Yeah. how it works. I mean, it is, you know, it's in the sales automation space. We're focused on multi-channel right now as it sits. It's got, you know, your email SMS email validation, task management, task automation, it's a lightweight CRM, of course you can manage your deal pipelines. So you know, it's got that stuff, but it's more focused on, on the automated sequential processing side of things. So either scheduling a manual task or it'll perform an automated task, however you want to set up the system you know, we'll, I mean, it can automate an entire list of leads. You can segment your lists, however you want. So you can have, you know specific sequences built for any type of lead and whatever process you want. So you know, if you need to schedule a task for a manual task for your sales rep to perform, it'll get scheduled for them, you know, and then it'll track all the KPIs.
Speaker 2 (13:44):
It can automate if there's a manual task that needs to get done before an automated task happens. Once that manual task is done, then it'll, you know, immediately start processing the automated tasks. So but email, SMS and tasks are the big one right now, in terms of all right, in addition to just general lead list management and, you know, kind of your soft CRM but in the future, we're we're, we're already working on a I'm calling it a semi-automated LinkedIn tool because there's a lot of automated ones and per you know, what we were talking about before, like the more personalized, the better experience you're going to have. So we're going to be focused on making it easier for somebody to, to perform their LinkedIn sales tasks but not completely automated so that you don't lose that personal touch because I just checked my invitation requests or requests last week.
Speaker 2 (14:39):
And I had like 250 LinkedIn invitations to my inbox, and I can go through and look through the messages and like automated, automated, automated, automated, but the people that point out to me about just something that might be relevant to what I'm actually working on, like, Oh, I see Uptics is doing great things you do. Cause my website's not even up yet. It's like, I don't, I don't quite know how you, how you'd know that. So, you know, just that little bit of personalization you know, it goes, it goes a long way. So that's in terms of the LinkedIn side of things the we're going to kind of augment the manual process with, with technology versus fully automate. Yeah. So that's a little bit, I don't want to reveal everything. I've got a whole laundry list of, of strategy and softwares that will be part of this will be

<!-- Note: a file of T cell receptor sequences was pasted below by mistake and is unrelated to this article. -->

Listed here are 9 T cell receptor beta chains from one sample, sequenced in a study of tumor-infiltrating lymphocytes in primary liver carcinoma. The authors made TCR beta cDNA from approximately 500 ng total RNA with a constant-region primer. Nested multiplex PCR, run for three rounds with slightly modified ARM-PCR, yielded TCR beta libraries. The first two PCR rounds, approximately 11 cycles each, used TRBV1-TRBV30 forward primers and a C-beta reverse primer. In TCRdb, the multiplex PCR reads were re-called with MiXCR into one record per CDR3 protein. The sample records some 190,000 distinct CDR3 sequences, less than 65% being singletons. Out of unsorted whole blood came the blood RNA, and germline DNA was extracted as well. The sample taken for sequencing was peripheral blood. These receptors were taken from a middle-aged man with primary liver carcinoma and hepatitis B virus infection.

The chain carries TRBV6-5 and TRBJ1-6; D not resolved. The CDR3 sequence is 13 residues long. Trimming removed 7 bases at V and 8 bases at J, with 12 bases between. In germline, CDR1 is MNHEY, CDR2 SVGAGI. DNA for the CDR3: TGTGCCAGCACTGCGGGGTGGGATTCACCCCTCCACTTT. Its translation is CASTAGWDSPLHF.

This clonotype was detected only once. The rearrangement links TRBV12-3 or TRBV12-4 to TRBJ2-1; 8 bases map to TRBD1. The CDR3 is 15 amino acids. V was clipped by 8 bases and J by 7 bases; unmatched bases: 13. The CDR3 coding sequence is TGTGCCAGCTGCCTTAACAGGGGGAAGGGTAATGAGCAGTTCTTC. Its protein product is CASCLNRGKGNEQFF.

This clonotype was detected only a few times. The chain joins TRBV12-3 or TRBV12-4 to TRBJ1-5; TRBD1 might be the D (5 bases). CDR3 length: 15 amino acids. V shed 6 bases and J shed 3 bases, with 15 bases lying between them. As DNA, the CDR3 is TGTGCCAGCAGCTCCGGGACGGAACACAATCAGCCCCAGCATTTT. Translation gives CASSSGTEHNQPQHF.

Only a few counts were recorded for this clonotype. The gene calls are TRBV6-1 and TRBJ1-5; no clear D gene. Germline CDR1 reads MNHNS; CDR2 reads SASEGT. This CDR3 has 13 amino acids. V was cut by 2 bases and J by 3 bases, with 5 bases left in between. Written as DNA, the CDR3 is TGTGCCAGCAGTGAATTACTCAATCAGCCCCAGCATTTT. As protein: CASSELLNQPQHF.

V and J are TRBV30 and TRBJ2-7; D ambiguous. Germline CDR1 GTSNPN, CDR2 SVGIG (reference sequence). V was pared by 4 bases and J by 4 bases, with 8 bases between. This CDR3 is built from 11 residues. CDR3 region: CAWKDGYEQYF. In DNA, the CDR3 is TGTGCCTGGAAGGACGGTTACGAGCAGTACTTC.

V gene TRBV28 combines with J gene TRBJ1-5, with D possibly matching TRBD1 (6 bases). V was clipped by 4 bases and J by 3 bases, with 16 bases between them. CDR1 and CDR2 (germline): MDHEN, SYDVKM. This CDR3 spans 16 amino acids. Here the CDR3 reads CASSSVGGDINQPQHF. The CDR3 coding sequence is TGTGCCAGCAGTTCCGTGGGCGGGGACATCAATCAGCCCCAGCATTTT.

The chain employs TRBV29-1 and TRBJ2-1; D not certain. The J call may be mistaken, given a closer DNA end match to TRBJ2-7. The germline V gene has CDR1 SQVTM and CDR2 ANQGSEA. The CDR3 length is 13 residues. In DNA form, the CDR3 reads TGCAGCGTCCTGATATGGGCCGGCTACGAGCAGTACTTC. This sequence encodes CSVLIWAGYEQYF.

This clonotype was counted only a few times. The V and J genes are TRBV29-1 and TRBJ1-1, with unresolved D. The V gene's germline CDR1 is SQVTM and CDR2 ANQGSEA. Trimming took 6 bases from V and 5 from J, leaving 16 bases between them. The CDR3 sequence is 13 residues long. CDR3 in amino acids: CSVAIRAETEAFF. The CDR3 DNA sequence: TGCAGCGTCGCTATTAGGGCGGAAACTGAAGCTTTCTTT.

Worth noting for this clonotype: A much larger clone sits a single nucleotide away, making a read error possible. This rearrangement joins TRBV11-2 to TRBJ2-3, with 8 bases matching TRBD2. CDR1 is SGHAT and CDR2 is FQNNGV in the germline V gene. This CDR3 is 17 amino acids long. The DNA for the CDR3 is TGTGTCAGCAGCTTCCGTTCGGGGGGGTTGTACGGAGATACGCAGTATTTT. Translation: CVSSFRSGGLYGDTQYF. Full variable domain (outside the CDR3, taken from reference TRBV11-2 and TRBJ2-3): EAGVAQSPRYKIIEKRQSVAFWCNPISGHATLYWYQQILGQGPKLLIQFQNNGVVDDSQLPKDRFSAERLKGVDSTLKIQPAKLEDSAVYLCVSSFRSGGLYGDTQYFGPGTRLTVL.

Speaker 1 (15:38):
Painted. Like I know they, I know that problem cause we have a big SDR team and we, you know, we send thousands of contacts a day and we're always looking for ways to just improve the efficiency of it because once, like it's not like paid advertising, it's, it's, you're changing calories right. For demos. And so if you, if you can do it efficiently, it's really profitable
Speaker 2 (16:03):
For sure. Yeah. I like that exchanging calories for for demos.
Speaker 1 (16:08):
Yeah, you do. Right. Instead of advertising, you're exchanging dollars for demos with with this stuff. It's it's calories for demos. And so who would be the perfect customer for for Uptics? Like, is it, are the agencies to a specific tip, a ticket price? Who's the best
Speaker 2 (16:24):